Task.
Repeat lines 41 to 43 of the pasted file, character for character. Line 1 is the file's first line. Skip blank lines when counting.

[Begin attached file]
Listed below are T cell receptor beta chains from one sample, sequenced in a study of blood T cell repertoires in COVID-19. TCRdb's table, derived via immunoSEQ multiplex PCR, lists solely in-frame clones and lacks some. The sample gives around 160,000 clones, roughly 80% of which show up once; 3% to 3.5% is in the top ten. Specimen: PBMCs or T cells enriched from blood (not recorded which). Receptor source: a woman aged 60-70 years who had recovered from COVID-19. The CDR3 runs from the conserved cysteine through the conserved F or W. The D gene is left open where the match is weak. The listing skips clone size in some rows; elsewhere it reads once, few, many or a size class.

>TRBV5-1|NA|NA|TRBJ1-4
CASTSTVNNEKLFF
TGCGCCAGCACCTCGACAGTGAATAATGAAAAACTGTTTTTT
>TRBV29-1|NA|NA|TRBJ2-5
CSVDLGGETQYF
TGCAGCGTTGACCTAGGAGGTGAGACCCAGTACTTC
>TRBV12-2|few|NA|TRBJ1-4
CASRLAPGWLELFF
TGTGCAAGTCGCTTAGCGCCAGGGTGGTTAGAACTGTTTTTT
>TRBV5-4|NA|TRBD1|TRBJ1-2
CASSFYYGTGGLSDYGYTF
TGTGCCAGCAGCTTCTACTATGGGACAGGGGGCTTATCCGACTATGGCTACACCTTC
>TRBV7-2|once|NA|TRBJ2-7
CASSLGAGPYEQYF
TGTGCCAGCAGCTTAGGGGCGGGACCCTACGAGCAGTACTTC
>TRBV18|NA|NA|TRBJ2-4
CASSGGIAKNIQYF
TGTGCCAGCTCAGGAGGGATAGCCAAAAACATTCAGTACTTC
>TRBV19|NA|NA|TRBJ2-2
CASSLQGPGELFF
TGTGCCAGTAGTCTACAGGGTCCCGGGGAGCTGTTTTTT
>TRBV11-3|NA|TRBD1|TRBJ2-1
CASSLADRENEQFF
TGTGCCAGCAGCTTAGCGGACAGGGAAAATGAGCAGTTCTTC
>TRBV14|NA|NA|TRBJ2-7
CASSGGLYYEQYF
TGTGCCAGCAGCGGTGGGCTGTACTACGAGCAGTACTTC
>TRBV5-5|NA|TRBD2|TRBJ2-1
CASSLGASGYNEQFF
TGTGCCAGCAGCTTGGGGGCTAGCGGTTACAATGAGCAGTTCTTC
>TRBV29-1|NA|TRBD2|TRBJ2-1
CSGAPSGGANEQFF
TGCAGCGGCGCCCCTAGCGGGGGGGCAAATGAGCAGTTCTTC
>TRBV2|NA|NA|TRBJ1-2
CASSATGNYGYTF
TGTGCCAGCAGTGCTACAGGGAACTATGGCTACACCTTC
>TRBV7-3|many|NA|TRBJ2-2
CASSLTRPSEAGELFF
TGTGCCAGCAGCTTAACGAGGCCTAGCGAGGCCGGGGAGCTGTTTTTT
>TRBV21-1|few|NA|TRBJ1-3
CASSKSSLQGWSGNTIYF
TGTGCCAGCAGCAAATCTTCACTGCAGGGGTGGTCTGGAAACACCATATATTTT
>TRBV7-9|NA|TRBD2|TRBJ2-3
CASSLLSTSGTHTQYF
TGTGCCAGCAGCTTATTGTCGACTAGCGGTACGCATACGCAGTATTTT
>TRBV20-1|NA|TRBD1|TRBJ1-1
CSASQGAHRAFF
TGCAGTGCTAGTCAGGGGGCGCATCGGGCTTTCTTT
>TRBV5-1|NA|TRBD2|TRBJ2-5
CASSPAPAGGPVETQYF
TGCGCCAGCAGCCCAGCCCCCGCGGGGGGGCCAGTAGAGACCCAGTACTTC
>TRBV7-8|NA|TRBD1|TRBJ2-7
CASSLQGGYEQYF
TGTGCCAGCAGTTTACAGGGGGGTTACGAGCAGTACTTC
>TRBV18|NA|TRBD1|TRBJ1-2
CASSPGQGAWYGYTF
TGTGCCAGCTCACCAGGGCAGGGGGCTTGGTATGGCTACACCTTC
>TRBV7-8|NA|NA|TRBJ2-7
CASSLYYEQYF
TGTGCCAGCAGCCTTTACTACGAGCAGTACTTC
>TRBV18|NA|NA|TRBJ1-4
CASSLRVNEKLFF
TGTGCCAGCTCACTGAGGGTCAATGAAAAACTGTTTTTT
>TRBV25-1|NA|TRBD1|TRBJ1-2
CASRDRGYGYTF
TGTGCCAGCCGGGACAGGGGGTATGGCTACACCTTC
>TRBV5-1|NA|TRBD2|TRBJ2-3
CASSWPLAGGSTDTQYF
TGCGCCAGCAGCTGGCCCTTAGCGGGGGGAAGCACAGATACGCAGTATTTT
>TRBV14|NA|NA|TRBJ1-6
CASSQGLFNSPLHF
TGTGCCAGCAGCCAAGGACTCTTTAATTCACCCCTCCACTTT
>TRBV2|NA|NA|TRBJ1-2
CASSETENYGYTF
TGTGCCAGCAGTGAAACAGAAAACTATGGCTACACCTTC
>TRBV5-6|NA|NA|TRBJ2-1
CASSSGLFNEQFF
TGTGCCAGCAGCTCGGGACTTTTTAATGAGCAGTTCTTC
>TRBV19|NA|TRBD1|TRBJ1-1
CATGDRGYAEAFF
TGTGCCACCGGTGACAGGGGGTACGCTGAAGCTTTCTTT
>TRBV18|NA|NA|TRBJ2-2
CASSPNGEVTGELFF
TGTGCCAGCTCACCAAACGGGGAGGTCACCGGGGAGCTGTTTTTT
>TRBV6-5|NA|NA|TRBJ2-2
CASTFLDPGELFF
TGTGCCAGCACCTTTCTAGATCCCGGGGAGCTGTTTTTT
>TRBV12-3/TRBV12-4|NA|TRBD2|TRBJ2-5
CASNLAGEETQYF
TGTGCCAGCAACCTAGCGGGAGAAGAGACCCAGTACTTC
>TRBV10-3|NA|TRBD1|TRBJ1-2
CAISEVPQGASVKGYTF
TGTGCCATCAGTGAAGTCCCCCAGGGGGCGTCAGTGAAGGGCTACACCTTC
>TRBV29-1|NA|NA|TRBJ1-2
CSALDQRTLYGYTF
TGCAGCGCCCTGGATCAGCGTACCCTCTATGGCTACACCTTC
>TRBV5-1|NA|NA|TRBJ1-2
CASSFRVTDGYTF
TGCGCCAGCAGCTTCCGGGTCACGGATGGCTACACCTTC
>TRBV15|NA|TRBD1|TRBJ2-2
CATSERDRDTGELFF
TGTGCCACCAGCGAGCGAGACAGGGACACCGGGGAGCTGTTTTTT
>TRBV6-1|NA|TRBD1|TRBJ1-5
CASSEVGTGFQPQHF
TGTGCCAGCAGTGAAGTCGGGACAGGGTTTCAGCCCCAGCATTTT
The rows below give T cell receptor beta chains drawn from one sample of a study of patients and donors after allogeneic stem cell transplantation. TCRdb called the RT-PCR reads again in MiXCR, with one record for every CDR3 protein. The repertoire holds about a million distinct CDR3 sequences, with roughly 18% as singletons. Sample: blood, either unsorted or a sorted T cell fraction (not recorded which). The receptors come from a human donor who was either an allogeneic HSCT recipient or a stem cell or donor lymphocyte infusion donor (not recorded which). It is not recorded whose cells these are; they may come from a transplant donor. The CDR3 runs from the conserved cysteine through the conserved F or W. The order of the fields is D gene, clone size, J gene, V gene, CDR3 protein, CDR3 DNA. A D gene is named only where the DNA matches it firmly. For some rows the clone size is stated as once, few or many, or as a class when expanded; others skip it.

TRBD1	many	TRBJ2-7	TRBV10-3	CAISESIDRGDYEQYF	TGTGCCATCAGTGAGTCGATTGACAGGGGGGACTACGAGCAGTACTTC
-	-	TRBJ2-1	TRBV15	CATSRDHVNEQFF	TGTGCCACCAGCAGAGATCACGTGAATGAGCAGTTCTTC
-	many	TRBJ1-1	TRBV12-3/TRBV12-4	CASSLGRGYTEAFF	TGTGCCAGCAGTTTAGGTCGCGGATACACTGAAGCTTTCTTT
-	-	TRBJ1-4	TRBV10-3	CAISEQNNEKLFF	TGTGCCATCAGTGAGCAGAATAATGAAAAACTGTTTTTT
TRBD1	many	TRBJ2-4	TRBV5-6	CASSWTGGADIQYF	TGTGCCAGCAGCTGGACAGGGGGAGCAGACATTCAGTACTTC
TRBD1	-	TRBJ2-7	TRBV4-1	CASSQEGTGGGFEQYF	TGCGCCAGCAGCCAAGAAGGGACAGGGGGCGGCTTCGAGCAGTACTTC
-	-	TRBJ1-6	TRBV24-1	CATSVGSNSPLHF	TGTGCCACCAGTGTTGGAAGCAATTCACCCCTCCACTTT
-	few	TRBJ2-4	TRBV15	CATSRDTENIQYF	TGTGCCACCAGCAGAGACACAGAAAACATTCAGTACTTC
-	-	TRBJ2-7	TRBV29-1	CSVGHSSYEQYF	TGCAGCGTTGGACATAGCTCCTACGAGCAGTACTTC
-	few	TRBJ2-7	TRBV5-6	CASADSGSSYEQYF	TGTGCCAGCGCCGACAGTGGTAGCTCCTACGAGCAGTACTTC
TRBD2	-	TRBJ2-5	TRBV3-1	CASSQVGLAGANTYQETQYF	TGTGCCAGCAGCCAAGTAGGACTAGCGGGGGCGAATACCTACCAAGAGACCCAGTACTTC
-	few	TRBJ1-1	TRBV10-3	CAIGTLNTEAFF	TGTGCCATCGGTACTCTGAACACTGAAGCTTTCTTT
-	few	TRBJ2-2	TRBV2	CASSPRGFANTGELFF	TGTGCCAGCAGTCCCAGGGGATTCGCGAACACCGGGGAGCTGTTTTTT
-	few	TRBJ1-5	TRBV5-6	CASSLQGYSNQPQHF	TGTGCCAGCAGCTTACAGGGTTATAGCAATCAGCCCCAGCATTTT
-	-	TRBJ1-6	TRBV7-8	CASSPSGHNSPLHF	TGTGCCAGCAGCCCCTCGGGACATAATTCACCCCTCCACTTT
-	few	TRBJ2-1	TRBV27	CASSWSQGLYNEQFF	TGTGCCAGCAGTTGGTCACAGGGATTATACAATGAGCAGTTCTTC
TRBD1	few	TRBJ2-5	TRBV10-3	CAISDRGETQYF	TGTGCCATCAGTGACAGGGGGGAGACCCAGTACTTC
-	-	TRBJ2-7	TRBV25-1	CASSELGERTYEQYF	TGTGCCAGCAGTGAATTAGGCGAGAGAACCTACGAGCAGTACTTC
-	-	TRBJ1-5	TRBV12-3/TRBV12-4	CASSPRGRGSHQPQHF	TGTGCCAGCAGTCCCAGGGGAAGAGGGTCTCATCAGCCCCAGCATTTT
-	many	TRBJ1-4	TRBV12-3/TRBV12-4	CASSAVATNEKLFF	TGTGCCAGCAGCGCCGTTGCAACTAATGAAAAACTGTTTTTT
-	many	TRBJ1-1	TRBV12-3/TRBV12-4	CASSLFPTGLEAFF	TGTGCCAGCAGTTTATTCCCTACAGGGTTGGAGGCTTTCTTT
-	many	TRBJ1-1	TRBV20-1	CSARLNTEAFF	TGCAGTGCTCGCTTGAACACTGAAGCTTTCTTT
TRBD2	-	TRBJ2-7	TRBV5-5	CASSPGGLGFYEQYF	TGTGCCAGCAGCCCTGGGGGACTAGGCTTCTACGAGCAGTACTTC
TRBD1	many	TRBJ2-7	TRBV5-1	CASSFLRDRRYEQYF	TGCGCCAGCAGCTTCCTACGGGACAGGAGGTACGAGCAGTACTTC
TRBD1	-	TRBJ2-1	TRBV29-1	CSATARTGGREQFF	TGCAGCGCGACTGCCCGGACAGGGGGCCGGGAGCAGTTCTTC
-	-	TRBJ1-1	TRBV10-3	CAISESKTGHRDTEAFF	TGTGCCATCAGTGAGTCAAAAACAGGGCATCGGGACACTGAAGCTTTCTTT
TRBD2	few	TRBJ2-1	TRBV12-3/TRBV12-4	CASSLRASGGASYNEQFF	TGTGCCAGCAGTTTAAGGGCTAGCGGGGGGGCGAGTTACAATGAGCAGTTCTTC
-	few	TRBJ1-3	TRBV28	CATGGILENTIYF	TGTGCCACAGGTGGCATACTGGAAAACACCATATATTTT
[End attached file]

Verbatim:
>TRBV21-1|few|NA|TRBJ1-3
CASSKSSLQGWSGNTIYF
TGTGCCAGCAGCAAATCTTCACTGCAGGGGTGGTCTGGAAACACCATATATTTT